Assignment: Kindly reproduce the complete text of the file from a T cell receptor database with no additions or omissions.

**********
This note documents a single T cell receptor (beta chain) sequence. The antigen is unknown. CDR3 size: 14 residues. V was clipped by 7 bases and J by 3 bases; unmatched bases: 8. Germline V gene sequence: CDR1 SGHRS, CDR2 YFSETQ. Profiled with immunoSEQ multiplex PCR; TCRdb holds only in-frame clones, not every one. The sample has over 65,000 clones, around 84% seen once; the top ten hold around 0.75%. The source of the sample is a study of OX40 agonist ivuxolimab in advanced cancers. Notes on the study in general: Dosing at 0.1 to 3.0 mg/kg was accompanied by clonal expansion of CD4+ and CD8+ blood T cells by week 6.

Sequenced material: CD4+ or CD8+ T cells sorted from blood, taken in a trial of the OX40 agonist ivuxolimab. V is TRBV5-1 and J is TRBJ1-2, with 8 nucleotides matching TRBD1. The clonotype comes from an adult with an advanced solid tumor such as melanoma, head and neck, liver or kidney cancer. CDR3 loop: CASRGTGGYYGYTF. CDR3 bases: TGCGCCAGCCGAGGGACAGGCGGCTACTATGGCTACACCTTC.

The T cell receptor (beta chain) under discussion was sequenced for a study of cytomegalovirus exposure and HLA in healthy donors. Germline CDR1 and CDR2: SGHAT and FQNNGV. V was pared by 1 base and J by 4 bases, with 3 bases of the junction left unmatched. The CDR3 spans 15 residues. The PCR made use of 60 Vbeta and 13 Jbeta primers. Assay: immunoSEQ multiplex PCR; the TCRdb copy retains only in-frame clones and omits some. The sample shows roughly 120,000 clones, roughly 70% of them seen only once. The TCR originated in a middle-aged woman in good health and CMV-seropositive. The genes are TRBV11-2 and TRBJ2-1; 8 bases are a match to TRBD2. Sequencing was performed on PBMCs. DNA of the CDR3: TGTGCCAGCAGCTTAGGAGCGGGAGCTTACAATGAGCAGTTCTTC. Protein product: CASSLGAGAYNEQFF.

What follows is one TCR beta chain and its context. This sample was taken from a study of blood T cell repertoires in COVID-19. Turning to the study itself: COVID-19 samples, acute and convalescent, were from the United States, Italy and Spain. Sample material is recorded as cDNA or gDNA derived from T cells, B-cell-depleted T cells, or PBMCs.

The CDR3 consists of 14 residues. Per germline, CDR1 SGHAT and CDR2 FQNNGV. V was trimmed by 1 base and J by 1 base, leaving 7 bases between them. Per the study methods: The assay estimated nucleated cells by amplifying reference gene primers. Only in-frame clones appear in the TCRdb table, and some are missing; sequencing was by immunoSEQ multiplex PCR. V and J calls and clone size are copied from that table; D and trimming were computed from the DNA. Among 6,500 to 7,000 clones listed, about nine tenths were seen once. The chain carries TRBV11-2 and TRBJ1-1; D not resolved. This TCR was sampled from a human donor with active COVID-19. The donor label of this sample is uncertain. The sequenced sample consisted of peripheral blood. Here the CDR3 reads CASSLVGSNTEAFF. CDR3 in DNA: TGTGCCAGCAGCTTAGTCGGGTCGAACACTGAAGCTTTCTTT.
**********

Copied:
This note documents a single T cell receptor (beta chain) sequence. The antigen is unknown. CDR3 size: 14 residues. V was clipped by 7 bases and J by 3 bases; unmatched bases: 8. Germline V gene sequence: CDR1 SGHRS, CDR2 YFSETQ. Profiled with immunoSEQ multiplex PCR; TCRdb holds only in-frame clones, not every one. The sample has over 65,000 clones, around 84% seen once; the top ten hold around 0.75%. The source of the sample is a study of OX40 agonist ivuxolimab in advanced cancers. Notes on the study in general: Dosing at 0.1 to 3.0 mg/kg was accompanied by clonal expansion of CD4+ and CD8+ blood T cells by week 6.

Sequenced material: CD4+ or CD8+ T cells sorted from blood, taken in a trial of the OX40 agonist ivuxolimab. V is TRBV5-1 and J is TRBJ1-2, with 8 nucleotides matching TRBD1. The clonotype comes from an adult with an advanced solid tumor such as melanoma, head and neck, liver or kidney cancer. CDR3 loop: CASRGTGGYYGYTF. CDR3 bases: TGCGCCAGCCGAGGGACAGGCGGCTACTATGGCTACACCTTC.

The T cell receptor (beta chain) under discussion was sequenced for a study of cytomegalovirus exposure and HLA in healthy donors. Germline CDR1 and CDR2: SGHAT and FQNNGV. V was pared by 1 base and J by 4 bases, with 3 bases of the junction left unmatched. The CDR3 spans 15 residues. The PCR made use of 60 Vbeta and 13 Jbeta primers. Assay: immunoSEQ multiplex PCR; the TCRdb copy retains only in-frame clones and omits some. The sample shows roughly 120,000 clones, roughly 70% of them seen only once. The TCR originated in a middle-aged woman in good health and CMV-seropositive. The genes are TRBV11-2 and TRBJ2-1; 8 bases are a match to TRBD2. Sequencing was performed on PBMCs. DNA of the CDR3: TGTGCCAGCAGCTTAGGAGCGGGAGCTTACAATGAGCAGTTCTTC. Protein product: CASSLGAGAYNEQFF.

What follows is one TCR beta chain and its context. This sample was taken from a study of blood T cell repertoires in COVID-19. Turning to the study itself: COVID-19 samples, acute and convalescent, were from the United States, Italy and Spain. Sample material is recorded as cDNA or gDNA derived from T cells, B-cell-depleted T cells, or PBMCs.

The CDR3 consists of 14 residues. Per germline, CDR1 SGHAT and CDR2 FQNNGV. V was trimmed by 1 base and J by 1 base, leaving 7 bases between them. Per the study methods: The assay estimated nucleated cells by amplifying reference gene primers. Only in-frame clones appear in the TCRdb table, and some are missing; sequencing was by immunoSEQ multiplex PCR. V and J calls and clone size are copied from that table; D and trimming were computed from the DNA. Among 6,500 to 7,000 clones listed, about nine tenths were seen once. The chain carries TRBV11-2 and TRBJ1-1; D not resolved. This TCR was sampled from a human donor with active COVID-19. The donor label of this sample is uncertain. The sequenced sample consisted of peripheral blood. Here the CDR3 reads CASSLVGSNTEAFF. CDR3 in DNA: TGTGCCAGCAGCTTAGTCGGGTCGAACACTGAAGCTTTCTTT.